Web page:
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  • © The Regents of the University of California, 2010-2017. Unauthorized use and/or duplication of this material without express and written permission from this blog’s author and/or owner is strictly prohibited.

Statutes and Rules Amended to Emphasize Electronic Filing and Service

With amendments to the Rules of Court and the Code of Civil Procedure (effective January 1, 2011), the California legislature and the Judicial Council have indicated an emphasis on electronic filing and service. The rules were reorganized to improve the presentation, and CCP §1013 was amended to specifically refer to electronic service. If you haven’t already, maybe now is the time to familiarize yourself with some of the highlights of these statutes and rules.

As an overarching point, a party may electronically serve a document on another party that consents to electronic service in an action whenever service of the document by mail, express mail, overnight delivery, or fax transmission is permitted. CCP §1010.6(a)(2); Cal Rules of Ct 2.251(a)(1). This means that any document, e.g., a paper, a pleading, a declaration, an exhibit, may be electronically filed in an action or proceeding unless expressly prohibited. Cal Rules of Ct 2.252(a). When a proceeding requires the filing of an original document, you can file an electronic copy of the original if you make sure to file the original document with the court within 10 calendar days. Cal Rules of Ct 2.252(b).

Note that this point relates to service on a party; a document may not be served electronically on a nonparty unless the nonparty consents to electronic service or electronic service is otherwise provided for by law or court order. Cal Rules of Ct 2.251(c)(2).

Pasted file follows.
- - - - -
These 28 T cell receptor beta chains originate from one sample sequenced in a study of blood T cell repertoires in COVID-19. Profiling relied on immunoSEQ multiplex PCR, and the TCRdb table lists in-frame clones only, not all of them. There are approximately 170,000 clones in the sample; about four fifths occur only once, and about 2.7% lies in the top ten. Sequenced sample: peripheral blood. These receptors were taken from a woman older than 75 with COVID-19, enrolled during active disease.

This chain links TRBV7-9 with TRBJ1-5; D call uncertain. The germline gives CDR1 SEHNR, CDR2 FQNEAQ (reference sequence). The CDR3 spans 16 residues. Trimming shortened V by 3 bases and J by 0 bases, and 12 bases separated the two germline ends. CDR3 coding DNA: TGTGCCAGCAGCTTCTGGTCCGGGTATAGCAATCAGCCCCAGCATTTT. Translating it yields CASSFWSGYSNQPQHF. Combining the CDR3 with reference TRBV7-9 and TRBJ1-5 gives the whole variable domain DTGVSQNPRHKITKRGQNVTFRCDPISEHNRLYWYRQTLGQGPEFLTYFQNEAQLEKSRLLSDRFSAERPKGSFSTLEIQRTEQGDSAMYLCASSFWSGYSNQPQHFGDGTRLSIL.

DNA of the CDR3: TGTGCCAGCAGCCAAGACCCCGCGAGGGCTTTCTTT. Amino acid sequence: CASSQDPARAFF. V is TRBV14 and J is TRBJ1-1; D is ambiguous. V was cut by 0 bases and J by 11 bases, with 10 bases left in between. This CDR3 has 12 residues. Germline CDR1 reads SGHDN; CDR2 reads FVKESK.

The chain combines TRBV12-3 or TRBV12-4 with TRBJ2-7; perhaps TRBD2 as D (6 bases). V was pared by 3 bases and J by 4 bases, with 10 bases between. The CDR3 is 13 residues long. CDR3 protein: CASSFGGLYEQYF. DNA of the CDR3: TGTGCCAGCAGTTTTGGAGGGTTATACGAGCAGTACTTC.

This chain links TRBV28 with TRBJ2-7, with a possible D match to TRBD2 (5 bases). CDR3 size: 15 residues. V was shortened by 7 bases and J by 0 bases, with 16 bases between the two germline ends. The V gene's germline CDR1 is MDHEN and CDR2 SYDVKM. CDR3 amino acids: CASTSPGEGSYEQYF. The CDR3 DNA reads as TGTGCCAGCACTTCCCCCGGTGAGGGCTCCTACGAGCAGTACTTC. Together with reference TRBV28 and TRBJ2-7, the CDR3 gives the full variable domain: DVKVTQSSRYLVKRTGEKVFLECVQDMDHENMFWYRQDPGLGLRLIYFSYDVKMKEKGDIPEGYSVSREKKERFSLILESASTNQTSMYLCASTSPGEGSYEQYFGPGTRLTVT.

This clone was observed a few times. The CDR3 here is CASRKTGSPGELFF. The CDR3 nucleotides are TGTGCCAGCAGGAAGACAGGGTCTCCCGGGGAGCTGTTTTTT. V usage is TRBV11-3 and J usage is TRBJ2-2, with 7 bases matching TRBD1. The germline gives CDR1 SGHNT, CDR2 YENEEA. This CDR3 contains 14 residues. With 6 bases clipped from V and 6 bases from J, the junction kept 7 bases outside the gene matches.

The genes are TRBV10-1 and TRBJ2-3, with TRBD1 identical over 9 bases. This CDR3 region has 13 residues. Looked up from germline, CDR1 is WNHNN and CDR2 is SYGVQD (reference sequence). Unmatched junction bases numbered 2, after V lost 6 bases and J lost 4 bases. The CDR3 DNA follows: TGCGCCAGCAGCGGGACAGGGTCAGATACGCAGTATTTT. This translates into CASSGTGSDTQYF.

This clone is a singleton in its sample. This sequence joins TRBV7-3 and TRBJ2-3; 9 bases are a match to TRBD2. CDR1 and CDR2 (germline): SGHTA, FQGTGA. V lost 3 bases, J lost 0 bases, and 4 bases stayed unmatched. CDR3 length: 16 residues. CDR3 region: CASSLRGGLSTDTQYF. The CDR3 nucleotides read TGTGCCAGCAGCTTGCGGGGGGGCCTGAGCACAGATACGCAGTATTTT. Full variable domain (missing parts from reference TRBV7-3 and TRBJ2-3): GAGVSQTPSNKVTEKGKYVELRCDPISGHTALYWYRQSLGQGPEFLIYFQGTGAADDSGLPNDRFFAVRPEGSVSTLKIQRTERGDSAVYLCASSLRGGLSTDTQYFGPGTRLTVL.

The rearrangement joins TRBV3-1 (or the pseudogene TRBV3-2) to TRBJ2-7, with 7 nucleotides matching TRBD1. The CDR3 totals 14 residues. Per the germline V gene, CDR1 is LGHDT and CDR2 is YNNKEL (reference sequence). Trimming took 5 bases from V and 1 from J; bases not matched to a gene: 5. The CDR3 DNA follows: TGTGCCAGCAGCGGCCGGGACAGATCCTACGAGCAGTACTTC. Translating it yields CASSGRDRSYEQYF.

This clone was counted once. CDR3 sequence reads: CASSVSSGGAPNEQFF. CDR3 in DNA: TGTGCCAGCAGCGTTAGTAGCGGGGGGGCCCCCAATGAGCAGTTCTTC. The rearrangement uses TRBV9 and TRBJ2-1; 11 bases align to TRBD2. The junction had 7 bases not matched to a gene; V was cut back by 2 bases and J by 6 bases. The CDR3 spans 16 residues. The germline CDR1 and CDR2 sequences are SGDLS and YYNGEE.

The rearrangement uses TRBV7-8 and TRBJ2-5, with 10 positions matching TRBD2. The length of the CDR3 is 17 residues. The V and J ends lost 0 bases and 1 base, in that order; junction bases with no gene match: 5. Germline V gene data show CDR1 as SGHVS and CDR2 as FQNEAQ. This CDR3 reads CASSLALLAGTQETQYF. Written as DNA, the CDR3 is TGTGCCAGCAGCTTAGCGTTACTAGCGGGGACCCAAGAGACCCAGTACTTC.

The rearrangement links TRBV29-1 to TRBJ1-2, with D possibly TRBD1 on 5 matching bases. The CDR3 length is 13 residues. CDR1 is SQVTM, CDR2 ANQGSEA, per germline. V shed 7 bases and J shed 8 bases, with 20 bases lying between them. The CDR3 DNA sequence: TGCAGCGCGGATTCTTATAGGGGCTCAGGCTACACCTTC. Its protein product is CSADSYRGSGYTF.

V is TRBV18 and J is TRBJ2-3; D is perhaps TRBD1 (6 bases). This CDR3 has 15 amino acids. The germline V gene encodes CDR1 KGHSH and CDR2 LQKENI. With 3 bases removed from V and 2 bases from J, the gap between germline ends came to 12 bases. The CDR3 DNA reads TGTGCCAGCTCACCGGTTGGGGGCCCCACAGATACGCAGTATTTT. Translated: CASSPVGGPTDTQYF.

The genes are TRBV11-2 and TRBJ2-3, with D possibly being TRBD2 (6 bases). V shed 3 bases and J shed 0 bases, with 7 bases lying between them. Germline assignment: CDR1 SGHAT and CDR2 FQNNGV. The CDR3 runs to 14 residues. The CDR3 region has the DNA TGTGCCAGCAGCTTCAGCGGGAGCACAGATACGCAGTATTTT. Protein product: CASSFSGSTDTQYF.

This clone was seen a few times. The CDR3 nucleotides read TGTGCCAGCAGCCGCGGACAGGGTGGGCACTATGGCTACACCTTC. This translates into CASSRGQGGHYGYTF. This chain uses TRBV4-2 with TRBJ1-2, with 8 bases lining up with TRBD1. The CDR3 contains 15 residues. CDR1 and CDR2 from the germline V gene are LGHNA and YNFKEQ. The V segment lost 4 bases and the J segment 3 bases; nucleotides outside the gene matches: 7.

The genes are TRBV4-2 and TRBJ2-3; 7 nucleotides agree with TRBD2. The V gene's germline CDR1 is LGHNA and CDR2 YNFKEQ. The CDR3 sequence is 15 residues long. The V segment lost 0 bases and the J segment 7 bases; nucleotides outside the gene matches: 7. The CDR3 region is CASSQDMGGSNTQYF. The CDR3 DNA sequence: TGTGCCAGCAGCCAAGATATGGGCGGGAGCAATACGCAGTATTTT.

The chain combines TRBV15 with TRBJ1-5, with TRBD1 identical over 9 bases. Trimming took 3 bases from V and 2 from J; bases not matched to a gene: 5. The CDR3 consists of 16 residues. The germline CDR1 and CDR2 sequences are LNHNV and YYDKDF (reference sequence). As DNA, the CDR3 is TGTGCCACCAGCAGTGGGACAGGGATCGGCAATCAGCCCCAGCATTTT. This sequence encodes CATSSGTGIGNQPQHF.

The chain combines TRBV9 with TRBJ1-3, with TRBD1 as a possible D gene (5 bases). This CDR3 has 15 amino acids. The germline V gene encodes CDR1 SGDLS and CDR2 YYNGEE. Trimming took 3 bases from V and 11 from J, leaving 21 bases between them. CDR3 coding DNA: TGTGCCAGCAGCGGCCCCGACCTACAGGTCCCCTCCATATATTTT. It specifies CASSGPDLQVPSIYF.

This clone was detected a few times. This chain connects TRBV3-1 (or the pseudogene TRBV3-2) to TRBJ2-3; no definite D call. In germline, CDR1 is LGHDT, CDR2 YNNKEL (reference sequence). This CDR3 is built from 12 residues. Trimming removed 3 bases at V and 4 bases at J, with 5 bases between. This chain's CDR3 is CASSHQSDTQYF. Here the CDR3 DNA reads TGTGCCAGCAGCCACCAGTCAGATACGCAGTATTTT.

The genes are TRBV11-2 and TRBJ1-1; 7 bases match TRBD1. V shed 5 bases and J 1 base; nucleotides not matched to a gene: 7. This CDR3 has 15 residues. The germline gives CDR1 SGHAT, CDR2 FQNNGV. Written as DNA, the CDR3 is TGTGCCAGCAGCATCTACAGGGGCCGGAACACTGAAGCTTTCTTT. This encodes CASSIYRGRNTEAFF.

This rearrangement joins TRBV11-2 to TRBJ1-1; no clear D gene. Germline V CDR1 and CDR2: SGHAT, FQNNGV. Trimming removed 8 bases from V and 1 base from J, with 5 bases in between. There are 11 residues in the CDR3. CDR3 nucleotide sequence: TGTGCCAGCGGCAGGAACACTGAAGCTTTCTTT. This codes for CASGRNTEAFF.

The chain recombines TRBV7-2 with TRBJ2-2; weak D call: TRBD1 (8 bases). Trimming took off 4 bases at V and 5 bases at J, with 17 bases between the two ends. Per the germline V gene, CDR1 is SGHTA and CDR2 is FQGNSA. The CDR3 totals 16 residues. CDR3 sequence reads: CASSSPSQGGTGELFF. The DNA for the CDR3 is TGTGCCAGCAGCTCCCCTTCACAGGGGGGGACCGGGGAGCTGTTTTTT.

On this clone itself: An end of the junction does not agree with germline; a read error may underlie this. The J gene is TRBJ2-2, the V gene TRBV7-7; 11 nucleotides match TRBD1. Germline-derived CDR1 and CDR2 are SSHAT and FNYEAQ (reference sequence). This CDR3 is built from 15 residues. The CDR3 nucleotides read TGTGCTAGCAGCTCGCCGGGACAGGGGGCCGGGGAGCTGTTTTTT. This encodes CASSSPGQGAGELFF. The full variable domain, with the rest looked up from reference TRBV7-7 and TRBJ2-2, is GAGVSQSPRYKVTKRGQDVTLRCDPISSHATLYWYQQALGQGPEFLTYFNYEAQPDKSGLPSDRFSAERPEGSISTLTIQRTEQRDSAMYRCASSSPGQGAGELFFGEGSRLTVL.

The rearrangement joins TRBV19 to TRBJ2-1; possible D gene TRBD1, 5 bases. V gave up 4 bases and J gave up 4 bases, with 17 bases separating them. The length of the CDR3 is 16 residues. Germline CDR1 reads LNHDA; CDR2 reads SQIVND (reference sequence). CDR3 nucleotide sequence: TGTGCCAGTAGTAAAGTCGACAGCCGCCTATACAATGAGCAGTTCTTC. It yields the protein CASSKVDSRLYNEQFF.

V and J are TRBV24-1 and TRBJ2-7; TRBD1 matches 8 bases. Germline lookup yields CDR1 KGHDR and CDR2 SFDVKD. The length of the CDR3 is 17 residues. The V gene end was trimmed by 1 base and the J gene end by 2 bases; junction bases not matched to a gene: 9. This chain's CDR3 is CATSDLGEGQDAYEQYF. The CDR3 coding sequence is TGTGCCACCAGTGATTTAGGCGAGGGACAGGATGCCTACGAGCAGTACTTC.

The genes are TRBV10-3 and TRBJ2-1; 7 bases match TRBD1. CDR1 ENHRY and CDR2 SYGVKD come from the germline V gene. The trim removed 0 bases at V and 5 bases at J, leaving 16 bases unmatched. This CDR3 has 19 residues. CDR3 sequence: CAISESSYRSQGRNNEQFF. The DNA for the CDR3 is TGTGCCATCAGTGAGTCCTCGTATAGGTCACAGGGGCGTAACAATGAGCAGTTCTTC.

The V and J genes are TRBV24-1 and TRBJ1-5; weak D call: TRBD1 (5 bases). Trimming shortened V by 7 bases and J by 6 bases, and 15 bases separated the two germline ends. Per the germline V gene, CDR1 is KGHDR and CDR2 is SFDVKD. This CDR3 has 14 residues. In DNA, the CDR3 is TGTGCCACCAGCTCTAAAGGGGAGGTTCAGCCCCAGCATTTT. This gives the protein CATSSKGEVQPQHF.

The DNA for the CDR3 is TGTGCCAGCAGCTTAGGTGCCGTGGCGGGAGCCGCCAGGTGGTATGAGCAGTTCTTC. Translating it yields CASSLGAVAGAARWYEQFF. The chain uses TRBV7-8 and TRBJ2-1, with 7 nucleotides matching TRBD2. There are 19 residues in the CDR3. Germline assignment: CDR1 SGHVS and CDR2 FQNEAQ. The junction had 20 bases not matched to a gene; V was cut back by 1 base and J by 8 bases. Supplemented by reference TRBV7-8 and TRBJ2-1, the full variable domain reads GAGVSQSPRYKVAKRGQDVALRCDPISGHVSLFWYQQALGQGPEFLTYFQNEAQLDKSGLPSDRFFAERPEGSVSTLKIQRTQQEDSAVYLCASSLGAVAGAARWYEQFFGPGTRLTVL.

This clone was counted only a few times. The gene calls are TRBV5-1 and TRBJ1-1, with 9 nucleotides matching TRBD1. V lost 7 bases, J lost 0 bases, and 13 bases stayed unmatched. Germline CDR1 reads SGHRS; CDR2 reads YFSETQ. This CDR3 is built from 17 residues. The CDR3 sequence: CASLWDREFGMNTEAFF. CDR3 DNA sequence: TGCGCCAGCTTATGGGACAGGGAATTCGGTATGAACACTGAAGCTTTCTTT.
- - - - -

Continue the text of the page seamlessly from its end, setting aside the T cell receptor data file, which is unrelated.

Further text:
There are two authorized methods of electronic service, the second of which is new effective January 1, 2011 (CCP §1010.6(a); see Cal Rules of Ct 2.250):

  • Electronic transmission, in which a document is sent electronically to the person served; and
  • Electronic notification, in which the recipient is given electronic notice that a document has been served and is provided a hyperlink at which the document can be viewed and downloaded.

Rule 2.251(e) discusses what you need to do to secure the reliability and duration of hyperlinks.

When a document is served electronically, any period of notice or any time for exercising any right or performing any duty to do an act or make a response is extended by 2 court days, unless a statute or rule provides otherwise. CCP §1010.6(a)(4); Cal Rules of Ct 2.251(f)(2). However, the time for filing a notice of intention to move for a new trial or to vacate judgment or a notice of appeal is not extended. CCP §1010.6(a)(4); Cal Rules of Ct 2.251(f)(3).

Proof of electronic service may be made by any of the methods specified in CCP §1013a with required adaptations for electronic service such as, e.g., providing the electronic service address of the person served in addition to that person’s residence or business address. Cal Rules of Ct 2.251(g). The Judicial Council has adopted optional forms for proof of electronic service.

Keep in mind that a document to be electronically filed must be in a software format adopted by the court, unless it cannot be created in that format. Cal Rules of Ct 2.256(b). Signatures on electronically filed documents are governed by CCP §1010.6(b)(2)(B) and Cal Rules of Ct 2.257(a), (c).

In addition to these statutes and rules, always check for trial courts’ local rules on electronic filing, which are likely to become more and more common.

These statutes and rules will be discussed at the upcoming programs Civil Litigation Practice: 29th Annual Recent Developments (live in several California locations in January and available On Demand on February 17th) and Drafting Pleadings, Jurisdiction, Venue & Service of Process (live in Los Angeles on February 28th and San Francisco on March 4th, and available On Demand on March 21st).  They will also be included in the upcoming update of California Civil Procedure Before Trial.

© The Regents of the University of California, 2010. Unauthorized use and/or duplication of this material without express and written permission from this blog’s author and/or owner is strictly prohibited.

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